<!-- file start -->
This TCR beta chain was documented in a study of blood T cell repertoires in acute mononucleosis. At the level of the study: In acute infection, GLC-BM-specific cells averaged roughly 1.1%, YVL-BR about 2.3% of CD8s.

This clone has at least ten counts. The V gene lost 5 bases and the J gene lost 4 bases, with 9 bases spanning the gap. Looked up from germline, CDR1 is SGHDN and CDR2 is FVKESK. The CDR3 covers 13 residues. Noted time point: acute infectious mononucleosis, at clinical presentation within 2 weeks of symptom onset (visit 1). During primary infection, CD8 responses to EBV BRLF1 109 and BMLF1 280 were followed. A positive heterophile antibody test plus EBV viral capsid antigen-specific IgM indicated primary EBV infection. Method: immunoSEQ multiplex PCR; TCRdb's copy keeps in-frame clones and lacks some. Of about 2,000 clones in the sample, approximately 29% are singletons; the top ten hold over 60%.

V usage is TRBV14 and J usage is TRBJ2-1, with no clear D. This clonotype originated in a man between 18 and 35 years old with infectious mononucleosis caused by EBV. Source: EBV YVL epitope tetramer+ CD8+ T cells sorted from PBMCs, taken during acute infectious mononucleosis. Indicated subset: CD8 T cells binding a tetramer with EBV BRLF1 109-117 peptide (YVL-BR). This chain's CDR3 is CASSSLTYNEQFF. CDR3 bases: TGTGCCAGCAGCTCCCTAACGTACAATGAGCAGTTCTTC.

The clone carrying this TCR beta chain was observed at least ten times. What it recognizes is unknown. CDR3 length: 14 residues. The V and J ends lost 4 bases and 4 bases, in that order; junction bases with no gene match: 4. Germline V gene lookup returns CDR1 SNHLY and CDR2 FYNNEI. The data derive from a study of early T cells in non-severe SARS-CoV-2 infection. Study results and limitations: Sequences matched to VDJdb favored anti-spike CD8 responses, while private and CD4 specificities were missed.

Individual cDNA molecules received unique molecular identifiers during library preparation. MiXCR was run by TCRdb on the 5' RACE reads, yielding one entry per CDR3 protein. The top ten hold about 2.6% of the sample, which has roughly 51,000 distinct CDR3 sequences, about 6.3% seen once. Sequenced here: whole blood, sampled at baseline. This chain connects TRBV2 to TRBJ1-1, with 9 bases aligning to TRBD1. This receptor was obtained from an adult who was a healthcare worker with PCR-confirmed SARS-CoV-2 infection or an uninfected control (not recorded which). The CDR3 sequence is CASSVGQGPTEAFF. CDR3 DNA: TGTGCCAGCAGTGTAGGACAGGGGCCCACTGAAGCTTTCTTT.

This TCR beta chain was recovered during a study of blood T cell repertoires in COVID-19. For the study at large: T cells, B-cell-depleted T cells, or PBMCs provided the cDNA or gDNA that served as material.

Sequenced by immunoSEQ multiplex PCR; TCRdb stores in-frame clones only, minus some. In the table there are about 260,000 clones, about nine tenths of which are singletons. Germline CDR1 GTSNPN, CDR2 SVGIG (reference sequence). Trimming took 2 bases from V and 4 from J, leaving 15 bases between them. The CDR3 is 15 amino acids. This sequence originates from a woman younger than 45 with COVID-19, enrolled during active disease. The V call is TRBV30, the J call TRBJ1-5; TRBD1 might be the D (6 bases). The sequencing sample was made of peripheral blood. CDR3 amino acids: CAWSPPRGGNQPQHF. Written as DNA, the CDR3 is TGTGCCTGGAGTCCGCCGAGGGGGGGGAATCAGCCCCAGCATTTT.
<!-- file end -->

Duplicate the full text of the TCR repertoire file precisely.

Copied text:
This TCR beta chain was documented in a study of blood T cell repertoires in acute mononucleosis. At the level of the study: In acute infection, GLC-BM-specific cells averaged roughly 1.1%, YVL-BR about 2.3% of CD8s.

This clone has at least ten counts. The V gene lost 5 bases and the J gene lost 4 bases, with 9 bases spanning the gap. Looked up from germline, CDR1 is SGHDN and CDR2 is FVKESK. The CDR3 covers 13 residues. Noted time point: acute infectious mononucleosis, at clinical presentation within 2 weeks of symptom onset (visit 1). During primary infection, CD8 responses to EBV BRLF1 109 and BMLF1 280 were followed. A positive heterophile antibody test plus EBV viral capsid antigen-specific IgM indicated primary EBV infection. Method: immunoSEQ multiplex PCR; TCRdb's copy keeps in-frame clones and lacks some. Of about 2,000 clones in the sample, approximately 29% are singletons; the top ten hold over 60%.

V usage is TRBV14 and J usage is TRBJ2-1, with no clear D. This clonotype originated in a man between 18 and 35 years old with infectious mononucleosis caused by EBV. Source: EBV YVL epitope tetramer+ CD8+ T cells sorted from PBMCs, taken during acute infectious mononucleosis. Indicated subset: CD8 T cells binding a tetramer with EBV BRLF1 109-117 peptide (YVL-BR). This chain's CDR3 is CASSSLTYNEQFF. CDR3 bases: TGTGCCAGCAGCTCCCTAACGTACAATGAGCAGTTCTTC.

The clone carrying this TCR beta chain was observed at least ten times. What it recognizes is unknown. CDR3 length: 14 residues. The V and J ends lost 4 bases and 4 bases, in that order; junction bases with no gene match: 4. Germline V gene lookup returns CDR1 SNHLY and CDR2 FYNNEI. The data derive from a study of early T cells in non-severe SARS-CoV-2 infection. Study results and limitations: Sequences matched to VDJdb favored anti-spike CD8 responses, while private and CD4 specificities were missed.

Individual cDNA molecules received unique molecular identifiers during library preparation. MiXCR was run by TCRdb on the 5' RACE reads, yielding one entry per CDR3 protein. The top ten hold about 2.6% of the sample, which has roughly 51,000 distinct CDR3 sequences, about 6.3% seen once. Sequenced here: whole blood, sampled at baseline. This chain connects TRBV2 to TRBJ1-1, with 9 bases aligning to TRBD1. This receptor was obtained from an adult who was a healthcare worker with PCR-confirmed SARS-CoV-2 infection or an uninfected control (not recorded which). The CDR3 sequence is CASSVGQGPTEAFF. CDR3 DNA: TGTGCCAGCAGTGTAGGACAGGGGCCCACTGAAGCTTTCTTT.

This TCR beta chain was recovered during a study of blood T cell repertoires in COVID-19. For the study at large: T cells, B-cell-depleted T cells, or PBMCs provided the cDNA or gDNA that served as material.

Sequenced by immunoSEQ multiplex PCR; TCRdb stores in-frame clones only, minus some. In the table there are about 260,000 clones, about nine tenths of which are singletons. Germline CDR1 GTSNPN, CDR2 SVGIG (reference sequence). Trimming took 2 bases from V and 4 from J, leaving 15 bases between them. The CDR3 is 15 amino acids. This sequence originates from a woman younger than 45 with COVID-19, enrolled during active disease. The V call is TRBV30, the J call TRBJ1-5; TRBD1 might be the D (6 bases). The sequencing sample was made of peripheral blood. CDR3 amino acids: CAWSPPRGGNQPQHF. Written as DNA, the CDR3 is TGTGCCTGGAGTCCGCCGAGGGGGGGGAATCAGCCCCAGCATTTT.